I have the following general question regarding cron jobs.

Suppose I have the following in my crontab:

* 10 * * * * someScript.sh
* 11 * * * * someScript2.sh
30 11 */2 * * someScript3.sh  <-- Takes a long time let's say 36 hours.
* 12 * * * someScript4.sh

Is it smart enough to run the remaining jobs at the appropriate times? For example, the long script doesn't need to terminate?

Also, what happens if the initial long script is still running and it gets called by cron again?

  • Cron doesn't care how long the jobs run; it will run additional copies.
    – Jeff Schaller
    Commented Nov 9, 2015 at 22:32
  • Please ensure your questions are formatted properly.
    – Bram
    Commented Nov 9, 2015 at 22:32

4 Answers 4


Each cron job is executed independent of any other jobs you may have specified. This means that your long-lived script will not impede other jobs from being executed at the specified time.

If any of your scripts are still executing at their next scheduled cron interval, then another, concurrent, instance of your script will be executed.

This can have unforeseen consequences depending on what your script does. I would recommend reading the Wikipedia article on File Locking, specifically the section on Lock files. A lock file is a simple mechanism to signal that a resource — in your case the someScript3.sh script — is currently 'locked' (i.e. in use) and should not be executed again until the lock file is removed.

Take a look at the answers to the following question for details of ways to implement a lock file in your script:


Not sure what you mean by appropriate time. Cron will start jobs at the time it scheduled to do so. It does not check other scheduled jobs nor other instances of a job.

So whatever valid jobs you define will be started at the time defined. Any job that runs longer than the defined interval will be started multiple times. It is the responsibility of whoever wrote the job to prevent it from actually running multiple times if that is required. By e.g. checking a lock file or PID file or something.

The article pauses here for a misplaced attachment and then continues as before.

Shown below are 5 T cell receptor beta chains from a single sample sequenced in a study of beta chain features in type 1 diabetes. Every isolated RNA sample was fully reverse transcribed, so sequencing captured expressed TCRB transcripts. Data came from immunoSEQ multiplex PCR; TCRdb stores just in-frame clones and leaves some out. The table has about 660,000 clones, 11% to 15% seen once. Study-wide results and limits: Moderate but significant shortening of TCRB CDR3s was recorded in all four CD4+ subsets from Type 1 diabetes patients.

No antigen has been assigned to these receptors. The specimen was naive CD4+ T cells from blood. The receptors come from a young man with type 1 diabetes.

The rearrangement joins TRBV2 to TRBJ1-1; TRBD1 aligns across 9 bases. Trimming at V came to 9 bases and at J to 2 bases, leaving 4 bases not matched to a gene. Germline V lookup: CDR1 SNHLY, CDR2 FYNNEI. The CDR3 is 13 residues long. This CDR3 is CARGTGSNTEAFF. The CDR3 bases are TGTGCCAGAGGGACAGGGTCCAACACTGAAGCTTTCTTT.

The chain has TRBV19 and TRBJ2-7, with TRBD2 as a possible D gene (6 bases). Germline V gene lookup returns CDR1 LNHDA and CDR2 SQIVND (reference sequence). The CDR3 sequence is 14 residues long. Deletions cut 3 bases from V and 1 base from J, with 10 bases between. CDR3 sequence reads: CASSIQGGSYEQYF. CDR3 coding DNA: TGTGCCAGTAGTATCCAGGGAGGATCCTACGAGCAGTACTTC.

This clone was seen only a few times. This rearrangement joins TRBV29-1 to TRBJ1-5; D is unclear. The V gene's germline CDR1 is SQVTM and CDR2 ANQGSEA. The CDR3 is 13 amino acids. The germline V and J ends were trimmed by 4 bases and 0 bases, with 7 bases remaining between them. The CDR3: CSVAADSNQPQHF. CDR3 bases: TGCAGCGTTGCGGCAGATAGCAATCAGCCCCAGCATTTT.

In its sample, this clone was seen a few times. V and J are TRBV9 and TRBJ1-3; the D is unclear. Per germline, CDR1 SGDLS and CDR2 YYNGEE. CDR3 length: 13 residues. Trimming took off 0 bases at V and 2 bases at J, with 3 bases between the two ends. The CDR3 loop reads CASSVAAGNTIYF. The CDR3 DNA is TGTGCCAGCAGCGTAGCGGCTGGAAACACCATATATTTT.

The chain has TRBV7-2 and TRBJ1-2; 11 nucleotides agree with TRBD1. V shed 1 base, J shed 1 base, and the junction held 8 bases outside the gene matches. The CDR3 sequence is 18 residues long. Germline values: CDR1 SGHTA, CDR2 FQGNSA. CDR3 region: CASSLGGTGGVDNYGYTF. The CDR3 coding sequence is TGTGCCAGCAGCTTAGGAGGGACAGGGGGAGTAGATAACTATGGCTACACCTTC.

There are obvious limitations to the amount of processes that can run in parallel but those are not cron specific.


In addition to other answers, especially the link posted by @soulcake: If you schedule a long running command with a too short interval, cron will happily execute the second before the first one completes (unless there's some kind of mutex implemented in the command).

That often slows down the original command even further, leading to another instance being run before the previous ones complete, etc. Or it might be undesirable for other reasons.

General way to prevent is to condition running the command with a guard that ensures that a previous command is not running. For example:

10 * * * * pgrep my_slow_command >/dev/null || /usr/local/bin/my_slow_command

Make sure that pgrep matches the command's name when it runs, e.g. python scripts have python as the name of the executable, which is probably not specific enough and you would have to match against the python's script name as well.

10 * * * * pgrep -f my_script.py || /usr/local/bin/my_script.py

(pgrep without '-f' option matches bash script names, though)

If you can't use pgrep for some reason:

10 * * * * ps ax | grep [m]y_command || /usr/local/bin/my_command

The brackets are used to avoid matching the grep command itself.


I use flock.

* * * * * exec flock --nonblock .ws_client.lock -c ws_client.py >& /tmp/ws_client.out

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